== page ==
Friday, October 9, 2015
A Chat with a Family Practice Doctor with A Less Complicated State of Mind
You must lie down with the daisies and discourse in novel phrases of your less complicated state of mind.
The meaning doesn’t matter. It’s only chatter of a transcendental kind.
Sir William Gilbert (1836-1911), Patience
I like to chat with seasoned doctors with a less complicated state of mind.
Today I discoursed with Donald Copeland, MD, who has practiced and taught in various family practice settings – solo, group, and academe – in North Carolina for over 50 years.
Dr. Copeland, a Southerner to the core, surprised me by declaring he was solidly behind Ben Carson, MD, the black neurosurgeon who is running for president.
Carson, Copeland maintains, has been there and done that and know health care inside-out and upside-down from a physician’s point of view.
Doctor Carson has an uncomplicated state of mind where national health care ought to go. At birth, give each person a birth certificate, an electronic medical record, and a health savings or health security record .
The health security record, a concept Copeland prefers, would allow every person to pay for care out of their own account using pre-tax money, and save for retirement. The term “Health Security Account” would tie in with the idea of Social Security with which most people are familiar.
Health Security Accounts, as originally proposed in 2003, would have a high deductible ($500 for individuals and $1000 for families) and would allow employers to contribute $2500 a year to worker’s accounts. It has been shown to lower premiums and save employers money.
When paying money out of their own accounts, consumers are more disciplined and sensitive to price. This cost-saving phenomenon is attributed to having “skin in the game.”
Obama acolytes are critical of HSAs because employers and workers are in control . HSAs, they contend, penalize workers with chronic disease.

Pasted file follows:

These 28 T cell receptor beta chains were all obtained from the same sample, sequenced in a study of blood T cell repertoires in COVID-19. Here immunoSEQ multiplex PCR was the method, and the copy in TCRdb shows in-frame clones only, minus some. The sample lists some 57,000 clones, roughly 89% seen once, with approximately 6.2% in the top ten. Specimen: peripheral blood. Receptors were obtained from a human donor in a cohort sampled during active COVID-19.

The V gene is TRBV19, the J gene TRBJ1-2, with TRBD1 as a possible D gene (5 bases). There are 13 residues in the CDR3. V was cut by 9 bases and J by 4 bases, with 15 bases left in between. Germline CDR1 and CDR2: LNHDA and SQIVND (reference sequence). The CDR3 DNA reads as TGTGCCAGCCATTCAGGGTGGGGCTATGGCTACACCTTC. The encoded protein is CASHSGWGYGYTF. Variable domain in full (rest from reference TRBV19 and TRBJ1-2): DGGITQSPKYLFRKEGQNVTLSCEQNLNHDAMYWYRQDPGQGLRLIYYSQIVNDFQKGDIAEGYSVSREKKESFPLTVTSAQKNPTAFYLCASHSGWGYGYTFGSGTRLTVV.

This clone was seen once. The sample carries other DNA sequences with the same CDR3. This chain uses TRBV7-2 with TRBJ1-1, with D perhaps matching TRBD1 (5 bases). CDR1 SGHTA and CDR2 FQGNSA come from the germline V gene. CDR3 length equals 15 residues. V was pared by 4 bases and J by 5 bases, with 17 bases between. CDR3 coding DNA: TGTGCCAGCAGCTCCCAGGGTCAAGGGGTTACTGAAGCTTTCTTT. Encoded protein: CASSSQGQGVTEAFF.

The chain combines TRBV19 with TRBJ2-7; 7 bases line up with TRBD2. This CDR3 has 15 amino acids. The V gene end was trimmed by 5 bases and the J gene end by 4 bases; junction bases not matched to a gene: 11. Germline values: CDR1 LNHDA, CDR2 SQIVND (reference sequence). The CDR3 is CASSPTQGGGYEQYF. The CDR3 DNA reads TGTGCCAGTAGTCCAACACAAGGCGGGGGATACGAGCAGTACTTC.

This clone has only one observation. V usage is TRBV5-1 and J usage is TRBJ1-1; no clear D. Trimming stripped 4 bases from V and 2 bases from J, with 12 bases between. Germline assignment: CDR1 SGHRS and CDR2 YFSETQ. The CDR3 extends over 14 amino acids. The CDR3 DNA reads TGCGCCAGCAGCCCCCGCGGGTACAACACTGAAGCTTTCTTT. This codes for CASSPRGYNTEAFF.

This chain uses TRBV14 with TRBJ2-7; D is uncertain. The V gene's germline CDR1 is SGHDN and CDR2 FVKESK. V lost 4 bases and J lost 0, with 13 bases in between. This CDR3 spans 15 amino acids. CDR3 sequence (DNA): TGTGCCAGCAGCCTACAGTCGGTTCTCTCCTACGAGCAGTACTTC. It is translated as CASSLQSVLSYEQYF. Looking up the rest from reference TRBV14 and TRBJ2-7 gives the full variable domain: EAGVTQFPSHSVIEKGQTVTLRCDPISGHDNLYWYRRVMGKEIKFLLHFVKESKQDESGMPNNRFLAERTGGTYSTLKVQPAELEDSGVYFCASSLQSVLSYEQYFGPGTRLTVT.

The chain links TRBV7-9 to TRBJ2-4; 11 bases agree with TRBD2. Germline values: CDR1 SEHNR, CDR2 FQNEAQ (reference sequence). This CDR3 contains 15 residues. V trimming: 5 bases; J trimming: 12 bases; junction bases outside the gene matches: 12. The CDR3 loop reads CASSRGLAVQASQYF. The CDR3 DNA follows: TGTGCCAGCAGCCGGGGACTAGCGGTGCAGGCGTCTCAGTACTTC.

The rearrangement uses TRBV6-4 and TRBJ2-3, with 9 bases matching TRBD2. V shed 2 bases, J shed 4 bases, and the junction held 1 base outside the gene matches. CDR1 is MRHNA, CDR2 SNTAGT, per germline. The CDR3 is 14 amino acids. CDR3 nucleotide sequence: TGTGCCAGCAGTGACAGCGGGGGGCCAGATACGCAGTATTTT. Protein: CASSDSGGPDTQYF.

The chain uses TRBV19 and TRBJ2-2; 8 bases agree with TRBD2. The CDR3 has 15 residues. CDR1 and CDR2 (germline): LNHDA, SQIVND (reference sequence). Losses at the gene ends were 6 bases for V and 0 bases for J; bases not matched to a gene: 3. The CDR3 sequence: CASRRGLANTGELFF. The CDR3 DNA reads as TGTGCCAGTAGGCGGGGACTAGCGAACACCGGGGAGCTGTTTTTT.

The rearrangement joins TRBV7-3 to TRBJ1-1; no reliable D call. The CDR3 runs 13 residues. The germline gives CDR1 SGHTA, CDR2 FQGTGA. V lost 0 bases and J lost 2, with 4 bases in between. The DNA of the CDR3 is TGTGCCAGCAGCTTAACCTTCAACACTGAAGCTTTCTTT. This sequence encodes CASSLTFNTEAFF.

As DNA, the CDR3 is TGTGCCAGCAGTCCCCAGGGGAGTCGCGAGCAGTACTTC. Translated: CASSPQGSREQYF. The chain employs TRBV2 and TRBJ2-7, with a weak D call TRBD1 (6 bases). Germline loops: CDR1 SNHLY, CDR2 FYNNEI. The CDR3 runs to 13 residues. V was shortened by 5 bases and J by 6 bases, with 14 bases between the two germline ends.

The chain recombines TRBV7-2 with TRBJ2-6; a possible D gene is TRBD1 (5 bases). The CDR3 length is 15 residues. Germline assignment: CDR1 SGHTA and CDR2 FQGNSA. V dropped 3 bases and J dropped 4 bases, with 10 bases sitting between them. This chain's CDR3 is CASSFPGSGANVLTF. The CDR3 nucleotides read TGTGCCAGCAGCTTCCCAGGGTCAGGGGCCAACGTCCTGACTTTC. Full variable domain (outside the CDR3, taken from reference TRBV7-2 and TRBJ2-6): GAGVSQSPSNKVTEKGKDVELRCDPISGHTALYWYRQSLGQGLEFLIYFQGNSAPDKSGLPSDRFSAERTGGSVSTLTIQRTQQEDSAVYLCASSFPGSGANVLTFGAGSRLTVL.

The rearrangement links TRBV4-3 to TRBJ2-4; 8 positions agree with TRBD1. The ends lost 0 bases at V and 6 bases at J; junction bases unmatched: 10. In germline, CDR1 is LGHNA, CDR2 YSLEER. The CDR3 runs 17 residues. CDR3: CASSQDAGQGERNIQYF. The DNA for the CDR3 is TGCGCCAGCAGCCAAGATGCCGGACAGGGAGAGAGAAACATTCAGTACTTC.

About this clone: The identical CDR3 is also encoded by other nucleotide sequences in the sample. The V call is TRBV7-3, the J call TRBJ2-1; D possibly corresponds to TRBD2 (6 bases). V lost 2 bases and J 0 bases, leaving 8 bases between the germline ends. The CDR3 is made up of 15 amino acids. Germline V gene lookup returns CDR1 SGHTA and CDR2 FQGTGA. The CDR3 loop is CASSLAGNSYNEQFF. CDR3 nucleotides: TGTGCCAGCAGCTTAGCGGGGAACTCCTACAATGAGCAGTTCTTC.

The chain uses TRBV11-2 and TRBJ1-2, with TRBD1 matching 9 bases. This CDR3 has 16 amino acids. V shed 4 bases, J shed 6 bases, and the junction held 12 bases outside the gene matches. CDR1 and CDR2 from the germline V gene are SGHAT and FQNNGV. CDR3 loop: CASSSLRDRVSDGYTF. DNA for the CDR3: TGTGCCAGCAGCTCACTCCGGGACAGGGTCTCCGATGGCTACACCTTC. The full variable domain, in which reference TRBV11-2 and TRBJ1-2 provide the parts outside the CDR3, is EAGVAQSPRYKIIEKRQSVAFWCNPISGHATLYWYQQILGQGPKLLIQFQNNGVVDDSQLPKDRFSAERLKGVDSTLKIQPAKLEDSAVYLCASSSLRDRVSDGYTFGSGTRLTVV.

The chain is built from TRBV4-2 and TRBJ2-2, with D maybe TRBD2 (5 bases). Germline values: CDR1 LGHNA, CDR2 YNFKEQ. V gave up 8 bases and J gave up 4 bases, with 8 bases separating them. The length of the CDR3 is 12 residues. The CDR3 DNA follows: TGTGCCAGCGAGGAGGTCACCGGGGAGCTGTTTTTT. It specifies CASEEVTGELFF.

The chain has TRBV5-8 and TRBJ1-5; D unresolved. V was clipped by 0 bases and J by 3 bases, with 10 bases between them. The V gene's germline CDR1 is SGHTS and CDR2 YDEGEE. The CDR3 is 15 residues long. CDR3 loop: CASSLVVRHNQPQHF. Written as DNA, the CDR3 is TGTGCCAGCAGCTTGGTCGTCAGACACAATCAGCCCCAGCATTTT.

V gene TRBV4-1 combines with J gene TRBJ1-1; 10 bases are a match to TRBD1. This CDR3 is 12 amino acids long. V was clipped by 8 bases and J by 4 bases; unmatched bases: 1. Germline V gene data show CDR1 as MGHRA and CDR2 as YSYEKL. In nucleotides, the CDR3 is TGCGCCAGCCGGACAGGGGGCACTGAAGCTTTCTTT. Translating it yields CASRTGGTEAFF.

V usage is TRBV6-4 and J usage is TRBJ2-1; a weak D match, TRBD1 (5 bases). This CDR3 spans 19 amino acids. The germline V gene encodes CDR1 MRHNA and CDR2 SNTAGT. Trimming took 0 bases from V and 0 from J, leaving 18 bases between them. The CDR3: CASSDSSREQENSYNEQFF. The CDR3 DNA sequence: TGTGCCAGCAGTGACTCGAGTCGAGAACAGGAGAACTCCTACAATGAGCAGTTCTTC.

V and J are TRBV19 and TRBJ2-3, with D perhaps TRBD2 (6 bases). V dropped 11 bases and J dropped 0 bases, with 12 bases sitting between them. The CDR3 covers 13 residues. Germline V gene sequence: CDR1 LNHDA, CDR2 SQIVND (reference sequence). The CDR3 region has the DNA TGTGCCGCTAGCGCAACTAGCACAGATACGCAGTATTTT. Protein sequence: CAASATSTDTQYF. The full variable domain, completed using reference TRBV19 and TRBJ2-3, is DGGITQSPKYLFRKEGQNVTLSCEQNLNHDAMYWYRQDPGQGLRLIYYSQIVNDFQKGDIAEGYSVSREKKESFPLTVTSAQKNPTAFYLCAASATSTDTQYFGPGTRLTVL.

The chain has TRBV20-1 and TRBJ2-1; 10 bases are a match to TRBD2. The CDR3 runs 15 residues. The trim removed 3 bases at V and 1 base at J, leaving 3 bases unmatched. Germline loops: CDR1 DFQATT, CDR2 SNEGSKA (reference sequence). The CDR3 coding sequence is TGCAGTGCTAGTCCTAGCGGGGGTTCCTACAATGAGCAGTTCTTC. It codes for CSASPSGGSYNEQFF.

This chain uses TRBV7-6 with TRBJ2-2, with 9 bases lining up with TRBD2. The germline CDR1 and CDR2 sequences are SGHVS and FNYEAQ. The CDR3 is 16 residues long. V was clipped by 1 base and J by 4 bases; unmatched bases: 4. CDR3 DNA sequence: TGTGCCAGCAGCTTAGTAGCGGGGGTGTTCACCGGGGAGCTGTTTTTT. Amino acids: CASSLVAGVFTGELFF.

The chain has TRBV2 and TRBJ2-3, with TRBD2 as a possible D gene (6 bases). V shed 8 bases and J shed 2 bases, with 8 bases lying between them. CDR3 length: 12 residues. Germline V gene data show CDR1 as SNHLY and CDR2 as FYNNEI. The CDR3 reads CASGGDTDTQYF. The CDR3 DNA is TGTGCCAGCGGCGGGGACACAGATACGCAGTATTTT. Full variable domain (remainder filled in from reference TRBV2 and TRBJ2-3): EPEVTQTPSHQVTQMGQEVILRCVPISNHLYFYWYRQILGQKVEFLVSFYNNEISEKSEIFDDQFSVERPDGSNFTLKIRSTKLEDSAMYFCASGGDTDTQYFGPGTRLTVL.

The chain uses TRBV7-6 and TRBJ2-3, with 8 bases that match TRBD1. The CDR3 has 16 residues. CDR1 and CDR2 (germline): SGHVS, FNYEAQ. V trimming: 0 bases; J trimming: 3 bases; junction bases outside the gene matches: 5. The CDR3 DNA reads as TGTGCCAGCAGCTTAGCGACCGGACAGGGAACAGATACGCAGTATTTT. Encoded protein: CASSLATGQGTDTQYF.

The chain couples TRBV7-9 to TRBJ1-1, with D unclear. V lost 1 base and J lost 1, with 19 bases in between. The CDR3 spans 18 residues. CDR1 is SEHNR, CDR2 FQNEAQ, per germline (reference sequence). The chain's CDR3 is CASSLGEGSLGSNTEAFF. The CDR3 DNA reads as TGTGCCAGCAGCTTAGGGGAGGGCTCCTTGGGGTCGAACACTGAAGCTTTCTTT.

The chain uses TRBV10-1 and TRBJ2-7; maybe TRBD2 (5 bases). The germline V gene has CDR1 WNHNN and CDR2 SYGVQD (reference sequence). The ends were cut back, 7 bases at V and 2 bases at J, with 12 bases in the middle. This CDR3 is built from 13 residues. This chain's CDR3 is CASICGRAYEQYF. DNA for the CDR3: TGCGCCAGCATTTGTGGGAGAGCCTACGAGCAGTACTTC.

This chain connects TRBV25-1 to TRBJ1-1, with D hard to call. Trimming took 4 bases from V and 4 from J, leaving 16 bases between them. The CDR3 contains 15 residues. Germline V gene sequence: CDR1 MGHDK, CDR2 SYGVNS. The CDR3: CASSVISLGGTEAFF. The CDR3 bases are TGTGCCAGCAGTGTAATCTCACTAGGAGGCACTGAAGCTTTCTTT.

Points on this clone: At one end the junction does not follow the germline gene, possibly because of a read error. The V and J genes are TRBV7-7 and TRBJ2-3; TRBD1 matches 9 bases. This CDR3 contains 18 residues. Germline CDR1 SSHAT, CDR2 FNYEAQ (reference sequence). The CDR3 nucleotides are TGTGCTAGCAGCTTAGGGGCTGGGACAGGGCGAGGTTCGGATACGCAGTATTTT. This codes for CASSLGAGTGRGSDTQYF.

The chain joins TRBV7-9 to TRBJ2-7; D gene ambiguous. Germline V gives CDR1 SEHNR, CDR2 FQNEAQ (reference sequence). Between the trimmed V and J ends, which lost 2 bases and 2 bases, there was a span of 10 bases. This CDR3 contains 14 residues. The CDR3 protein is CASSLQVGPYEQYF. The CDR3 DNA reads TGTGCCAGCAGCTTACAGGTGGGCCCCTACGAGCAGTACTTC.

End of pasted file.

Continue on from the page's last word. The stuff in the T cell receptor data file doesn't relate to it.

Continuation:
Don also surprised me by saying that he thought the transition from the ICD-9 to ICD-10 coding system would be relatively smooth and painless. Just go to Google, he instructed me, and type in type in the clinical problem. For example, a patient has migraine, type in the Google search box ICD-10 Migraine, and the various codes for migraine will pop up. It gets more complicated with common conditions like diabetes, hypertension, and coronary artery disease, which have dozens of codes for the illness itself and its various causes and complications, but with a little practice, coding for common diseases is doable.
Dr. Copeland is a big fan of direct cash medicine, which is uncomplicated and avoids complicated regulations, coding, and asking for permission to do this or that. You can treat almost any patient, even if they are on Medicaid or Medicare, and you can spend more time with patients and less time with paperwork. For cash transactions, you do not need to be a concierge physician, although that is one way to go.
Finally, Don dwelled on problems stemming for hospitals employing and controlling physicians practice patterns. The problems include loss of autonomy, doubling of costs of patient visits, and compulsory referrals to hospital specialty units, where most hospital profits are.
It was a pleasure to chat with Dr. Copeland about such transcendental matters. Sometimes a chat with a clear-minded friend has a way of simplifying and clarifying complicated matters.
P.S. Here are 3 previous blogs I have written about Health Savings Accounts.
1. October 9, 2009, Interview with Don Copeland about Organization Overkill
2. July 17, 2011, Health Savings Accounts : A Return to the Obvious
3, February 13, 2013, Health Savings Accounts Tied to High Deductible Plans - The Essence of the Best in Consumer-Driven Health Care